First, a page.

A Most Improbable Journey: A Big History of Our Planet and Ourselves ペーパーバック – 2017/12/5
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Big History, the field that integrates traditional historical scholarship with scientific insights to study the full sweep of our universe, has so far been the domain of historians. Famed geologist Walter Alvarezbest known for the Impact Theory explaining dinosaur extinctionhas instead championed a science-first approach to Big History. Here he wields his unique expertise to give us a new appreciation for the incredible occurrencesfrom the Big Bang to the formation of supercontinents, the dawn of the Bronze Age, and beyondthat have led to our improbable place in the universe.
A wonderful account of Big History by a geologist. And not just any geologist, but the geologist who showed that the dinosaurs were done in by an unlucky asteroid strike! Alvarez writes with precision and great charm. And he reminds us how absurdly improbable is the role we play in this colossal story, and how many things had to go right for you and me to exist.--David Christian, founder of the field of Big History and author of Maps of Time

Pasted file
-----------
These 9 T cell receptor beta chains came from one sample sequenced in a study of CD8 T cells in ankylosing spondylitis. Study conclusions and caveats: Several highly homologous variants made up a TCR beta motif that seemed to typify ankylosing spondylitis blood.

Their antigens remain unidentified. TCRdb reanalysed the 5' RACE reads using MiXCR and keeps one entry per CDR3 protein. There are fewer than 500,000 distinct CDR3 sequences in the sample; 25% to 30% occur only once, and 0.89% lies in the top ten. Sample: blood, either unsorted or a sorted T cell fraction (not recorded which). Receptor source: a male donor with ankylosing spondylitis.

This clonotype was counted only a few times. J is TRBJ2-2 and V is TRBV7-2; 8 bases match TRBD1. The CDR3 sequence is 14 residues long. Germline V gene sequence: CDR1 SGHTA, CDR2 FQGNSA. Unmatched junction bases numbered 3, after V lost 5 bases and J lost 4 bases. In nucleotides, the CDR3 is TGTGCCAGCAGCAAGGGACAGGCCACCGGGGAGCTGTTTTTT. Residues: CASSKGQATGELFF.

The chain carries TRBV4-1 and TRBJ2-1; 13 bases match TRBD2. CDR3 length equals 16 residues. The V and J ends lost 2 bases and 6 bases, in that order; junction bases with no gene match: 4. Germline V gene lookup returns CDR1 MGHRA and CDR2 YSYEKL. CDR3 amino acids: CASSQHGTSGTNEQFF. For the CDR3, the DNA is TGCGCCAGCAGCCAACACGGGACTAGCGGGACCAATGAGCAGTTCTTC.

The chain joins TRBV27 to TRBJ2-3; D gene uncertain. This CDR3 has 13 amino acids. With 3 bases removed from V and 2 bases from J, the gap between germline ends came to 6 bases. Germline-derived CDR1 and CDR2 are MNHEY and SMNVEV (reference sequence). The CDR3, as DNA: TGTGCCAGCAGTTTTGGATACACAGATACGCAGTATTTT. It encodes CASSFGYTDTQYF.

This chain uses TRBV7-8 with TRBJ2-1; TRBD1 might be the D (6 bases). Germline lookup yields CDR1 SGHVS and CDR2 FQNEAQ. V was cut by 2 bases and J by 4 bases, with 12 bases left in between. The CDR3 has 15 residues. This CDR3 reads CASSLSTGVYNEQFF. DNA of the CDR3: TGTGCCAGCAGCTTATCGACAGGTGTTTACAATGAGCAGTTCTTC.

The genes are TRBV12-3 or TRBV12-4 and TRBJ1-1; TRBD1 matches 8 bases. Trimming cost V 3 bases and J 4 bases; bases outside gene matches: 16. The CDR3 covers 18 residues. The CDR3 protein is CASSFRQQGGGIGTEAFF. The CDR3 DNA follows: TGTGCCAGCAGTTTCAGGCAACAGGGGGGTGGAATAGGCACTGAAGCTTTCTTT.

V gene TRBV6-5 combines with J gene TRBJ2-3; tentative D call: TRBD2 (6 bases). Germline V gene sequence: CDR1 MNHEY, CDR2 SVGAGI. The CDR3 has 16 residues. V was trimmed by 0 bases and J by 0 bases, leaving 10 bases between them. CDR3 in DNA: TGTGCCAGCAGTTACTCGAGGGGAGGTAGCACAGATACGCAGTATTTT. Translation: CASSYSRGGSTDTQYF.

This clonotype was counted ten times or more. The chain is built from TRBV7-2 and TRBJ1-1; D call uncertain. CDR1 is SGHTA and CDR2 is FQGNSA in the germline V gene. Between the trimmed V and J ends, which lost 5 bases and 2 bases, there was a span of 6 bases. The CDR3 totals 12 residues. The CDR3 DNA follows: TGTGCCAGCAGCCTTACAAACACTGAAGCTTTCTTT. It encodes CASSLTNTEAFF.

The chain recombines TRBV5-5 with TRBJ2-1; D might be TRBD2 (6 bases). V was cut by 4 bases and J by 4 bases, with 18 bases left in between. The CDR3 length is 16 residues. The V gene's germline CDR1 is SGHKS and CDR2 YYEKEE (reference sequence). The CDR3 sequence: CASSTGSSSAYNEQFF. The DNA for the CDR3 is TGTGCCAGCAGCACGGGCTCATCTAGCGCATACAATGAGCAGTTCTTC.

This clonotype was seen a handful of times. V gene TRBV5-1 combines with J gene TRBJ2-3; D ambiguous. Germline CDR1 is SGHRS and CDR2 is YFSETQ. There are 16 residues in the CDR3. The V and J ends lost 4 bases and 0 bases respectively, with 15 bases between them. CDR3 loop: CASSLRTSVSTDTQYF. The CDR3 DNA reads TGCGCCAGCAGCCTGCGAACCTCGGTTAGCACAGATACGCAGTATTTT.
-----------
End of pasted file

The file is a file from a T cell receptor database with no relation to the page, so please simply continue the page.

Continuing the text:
[Alvarez] revels in the unlikely reality of life on Earth...enabling readers to experience the power of Big History.
“A Most Improbable Journey” is an awe-inspiring and accessible history of our planet and ourselves that combines the cosmos, earth, life and humanity. Famed geologist and professor at the University of California, Berkely, Walter Alvarez takes the reader on a stimulating ride through our planet’s history and the incredible occurrences that have led us to where we are today. This inspiring 256-page book includes the following ten chapters: 1. Big History, the Earth, and the Human Situation, 2. From the Big Bang to Planet Earth, 3. Gifts from the Earth, 4. A Planet with Continents and Oceans, 5. A Tale of Two Mountain Ranges, 6. Remembering Ancient Rivers, 7. Your Personal Record of Life History, 8. The Great Journey, 9. Being Human, and 10. What Was the Chance of All This Happening?
1. Great science writing. Informative, interesting, accessible and fun to read.
2. A fascinating topic, the panoramic viewpoint of history, “Big History” that combines history and science about our universe.
3. A very good format and overall good flow. Each chapter covers an interesting aspect of Big History. Professor Alvarez has a great command of the topics and the innate ability to convey concepts clearly and with a sense of awe.
4. Good use of photos, maps and illustrations that complement the accessible narrative.